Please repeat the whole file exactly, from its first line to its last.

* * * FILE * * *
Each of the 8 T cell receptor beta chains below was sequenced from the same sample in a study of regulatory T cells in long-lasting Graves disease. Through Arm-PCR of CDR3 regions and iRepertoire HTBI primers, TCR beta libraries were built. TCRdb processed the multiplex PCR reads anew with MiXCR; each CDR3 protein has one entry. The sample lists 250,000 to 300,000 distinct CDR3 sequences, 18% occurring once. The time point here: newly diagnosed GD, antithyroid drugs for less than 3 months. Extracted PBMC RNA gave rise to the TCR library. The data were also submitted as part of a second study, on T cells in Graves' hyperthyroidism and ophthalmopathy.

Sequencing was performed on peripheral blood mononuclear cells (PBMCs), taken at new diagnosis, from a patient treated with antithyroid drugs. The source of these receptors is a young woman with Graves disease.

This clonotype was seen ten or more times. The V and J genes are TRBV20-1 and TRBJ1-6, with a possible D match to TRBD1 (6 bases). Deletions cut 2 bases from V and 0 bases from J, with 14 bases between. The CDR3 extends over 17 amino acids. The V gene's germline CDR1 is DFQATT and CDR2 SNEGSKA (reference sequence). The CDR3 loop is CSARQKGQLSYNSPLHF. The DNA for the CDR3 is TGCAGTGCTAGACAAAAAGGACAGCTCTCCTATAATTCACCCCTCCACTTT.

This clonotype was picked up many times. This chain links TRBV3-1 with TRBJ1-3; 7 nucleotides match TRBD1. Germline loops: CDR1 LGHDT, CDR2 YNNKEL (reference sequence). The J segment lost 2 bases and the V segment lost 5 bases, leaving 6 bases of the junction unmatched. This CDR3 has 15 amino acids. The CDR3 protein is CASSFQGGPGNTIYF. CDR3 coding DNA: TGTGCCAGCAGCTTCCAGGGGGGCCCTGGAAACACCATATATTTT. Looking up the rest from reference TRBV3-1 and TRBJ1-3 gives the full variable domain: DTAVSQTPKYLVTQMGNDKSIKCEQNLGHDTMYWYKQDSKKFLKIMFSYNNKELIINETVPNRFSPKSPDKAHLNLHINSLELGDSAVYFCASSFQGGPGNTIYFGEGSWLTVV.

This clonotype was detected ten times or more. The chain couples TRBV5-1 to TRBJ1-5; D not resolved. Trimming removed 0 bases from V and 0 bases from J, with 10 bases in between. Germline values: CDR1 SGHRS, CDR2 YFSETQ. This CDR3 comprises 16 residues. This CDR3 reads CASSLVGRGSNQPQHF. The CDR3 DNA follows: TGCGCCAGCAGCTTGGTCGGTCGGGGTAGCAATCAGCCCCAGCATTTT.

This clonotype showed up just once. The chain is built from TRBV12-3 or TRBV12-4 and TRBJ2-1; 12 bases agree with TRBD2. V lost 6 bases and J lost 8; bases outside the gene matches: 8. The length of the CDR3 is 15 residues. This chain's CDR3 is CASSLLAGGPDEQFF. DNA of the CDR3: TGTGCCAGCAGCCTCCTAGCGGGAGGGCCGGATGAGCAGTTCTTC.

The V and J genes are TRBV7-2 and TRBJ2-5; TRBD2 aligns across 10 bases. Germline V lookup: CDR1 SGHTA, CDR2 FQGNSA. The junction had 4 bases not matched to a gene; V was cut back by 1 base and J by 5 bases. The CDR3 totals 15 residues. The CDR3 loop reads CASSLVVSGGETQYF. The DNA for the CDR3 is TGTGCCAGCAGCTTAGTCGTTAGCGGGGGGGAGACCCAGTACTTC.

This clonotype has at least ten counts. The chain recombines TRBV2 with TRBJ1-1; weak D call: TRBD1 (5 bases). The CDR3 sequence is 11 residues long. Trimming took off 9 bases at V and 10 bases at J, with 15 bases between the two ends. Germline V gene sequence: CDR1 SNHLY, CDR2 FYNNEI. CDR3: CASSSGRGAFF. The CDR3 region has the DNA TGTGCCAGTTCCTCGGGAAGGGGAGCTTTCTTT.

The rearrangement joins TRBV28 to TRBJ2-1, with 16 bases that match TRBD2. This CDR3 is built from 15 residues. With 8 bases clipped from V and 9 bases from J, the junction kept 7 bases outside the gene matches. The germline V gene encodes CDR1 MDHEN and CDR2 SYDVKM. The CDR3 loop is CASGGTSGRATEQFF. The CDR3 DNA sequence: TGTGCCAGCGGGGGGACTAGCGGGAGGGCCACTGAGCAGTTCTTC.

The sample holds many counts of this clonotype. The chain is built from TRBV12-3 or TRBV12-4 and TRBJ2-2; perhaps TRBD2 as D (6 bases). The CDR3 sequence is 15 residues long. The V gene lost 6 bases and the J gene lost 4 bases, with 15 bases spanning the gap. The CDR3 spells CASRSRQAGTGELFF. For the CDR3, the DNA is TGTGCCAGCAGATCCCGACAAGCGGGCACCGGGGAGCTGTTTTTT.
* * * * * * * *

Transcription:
Each of the 8 T cell receptor beta chains below was sequenced from the same sample in a study of regulatory T cells in long-lasting Graves disease. Through Arm-PCR of CDR3 regions and iRepertoire HTBI primers, TCR beta libraries were built. TCRdb processed the multiplex PCR reads anew with MiXCR; each CDR3 protein has one entry. The sample lists 250,000 to 300,000 distinct CDR3 sequences, 18% occurring once. The time point here: newly diagnosed GD, antithyroid drugs for less than 3 months. Extracted PBMC RNA gave rise to the TCR library. The data were also submitted as part of a second study, on T cells in Graves' hyperthyroidism and ophthalmopathy.

Sequencing was performed on peripheral blood mononuclear cells (PBMCs), taken at new diagnosis, from a patient treated with antithyroid drugs. The source of these receptors is a young woman with Graves disease.

This clonotype was seen ten or more times. The V and J genes are TRBV20-1 and TRBJ1-6, with a possible D match to TRBD1 (6 bases). Deletions cut 2 bases from V and 0 bases from J, with 14 bases between. The CDR3 extends over 17 amino acids. The V gene's germline CDR1 is DFQATT and CDR2 SNEGSKA (reference sequence). The CDR3 loop is CSARQKGQLSYNSPLHF. The DNA for the CDR3 is TGCAGTGCTAGACAAAAAGGACAGCTCTCCTATAATTCACCCCTCCACTTT.

This clonotype was picked up many times. This chain links TRBV3-1 with TRBJ1-3; 7 nucleotides match TRBD1. Germline loops: CDR1 LGHDT, CDR2 YNNKEL (reference sequence). The J segment lost 2 bases and the V segment lost 5 bases, leaving 6 bases of the junction unmatched. This CDR3 has 15 amino acids. The CDR3 protein is CASSFQGGPGNTIYF. CDR3 coding DNA: TGTGCCAGCAGCTTCCAGGGGGGCCCTGGAAACACCATATATTTT. Looking up the rest from reference TRBV3-1 and TRBJ1-3 gives the full variable domain: DTAVSQTPKYLVTQMGNDKSIKCEQNLGHDTMYWYKQDSKKFLKIMFSYNNKELIINETVPNRFSPKSPDKAHLNLHINSLELGDSAVYFCASSFQGGPGNTIYFGEGSWLTVV.

This clonotype was detected ten times or more. The chain couples TRBV5-1 to TRBJ1-5; D not resolved. Trimming removed 0 bases from V and 0 bases from J, with 10 bases in between. Germline values: CDR1 SGHRS, CDR2 YFSETQ. This CDR3 comprises 16 residues. This CDR3 reads CASSLVGRGSNQPQHF. The CDR3 DNA follows: TGCGCCAGCAGCTTGGTCGGTCGGGGTAGCAATCAGCCCCAGCATTTT.

This clonotype showed up just once. The chain is built from TRBV12-3 or TRBV12-4 and TRBJ2-1; 12 bases agree with TRBD2. V lost 6 bases and J lost 8; bases outside the gene matches: 8. The length of the CDR3 is 15 residues. This chain's CDR3 is CASSLLAGGPDEQFF. DNA of the CDR3: TGTGCCAGCAGCCTCCTAGCGGGAGGGCCGGATGAGCAGTTCTTC.

The V and J genes are TRBV7-2 and TRBJ2-5; TRBD2 aligns across 10 bases. Germline V lookup: CDR1 SGHTA, CDR2 FQGNSA. The junction had 4 bases not matched to a gene; V was cut back by 1 base and J by 5 bases. The CDR3 totals 15 residues. The CDR3 loop reads CASSLVVSGGETQYF. The DNA for the CDR3 is TGTGCCAGCAGCTTAGTCGTTAGCGGGGGGGAGACCCAGTACTTC.

This clonotype has at least ten counts. The chain recombines TRBV2 with TRBJ1-1; weak D call: TRBD1 (5 bases). The CDR3 sequence is 11 residues long. Trimming took off 9 bases at V and 10 bases at J, with 15 bases between the two ends. Germline V gene sequence: CDR1 SNHLY, CDR2 FYNNEI. CDR3: CASSSGRGAFF. The CDR3 region has the DNA TGTGCCAGTTCCTCGGGAAGGGGAGCTTTCTTT.

The rearrangement joins TRBV28 to TRBJ2-1, with 16 bases that match TRBD2. This CDR3 is built from 15 residues. With 8 bases clipped from V and 9 bases from J, the junction kept 7 bases outside the gene matches. The germline V gene encodes CDR1 MDHEN and CDR2 SYDVKM. The CDR3 loop is CASGGTSGRATEQFF. The CDR3 DNA sequence: TGTGCCAGCGGGGGGACTAGCGGGAGGGCCACTGAGCAGTTCTTC.

The sample holds many counts of this clonotype. The chain is built from TRBV12-3 or TRBV12-4 and TRBJ2-2; perhaps TRBD2 as D (6 bases). The CDR3 sequence is 15 residues long. The V gene lost 6 bases and the J gene lost 4 bases, with 15 bases spanning the gap. The CDR3 spells CASRSRQAGTGELFF. For the CDR3, the DNA is TGTGCCAGCAGATCCCGACAAGCGGGCACCGGGGAGCTGTTTTTT.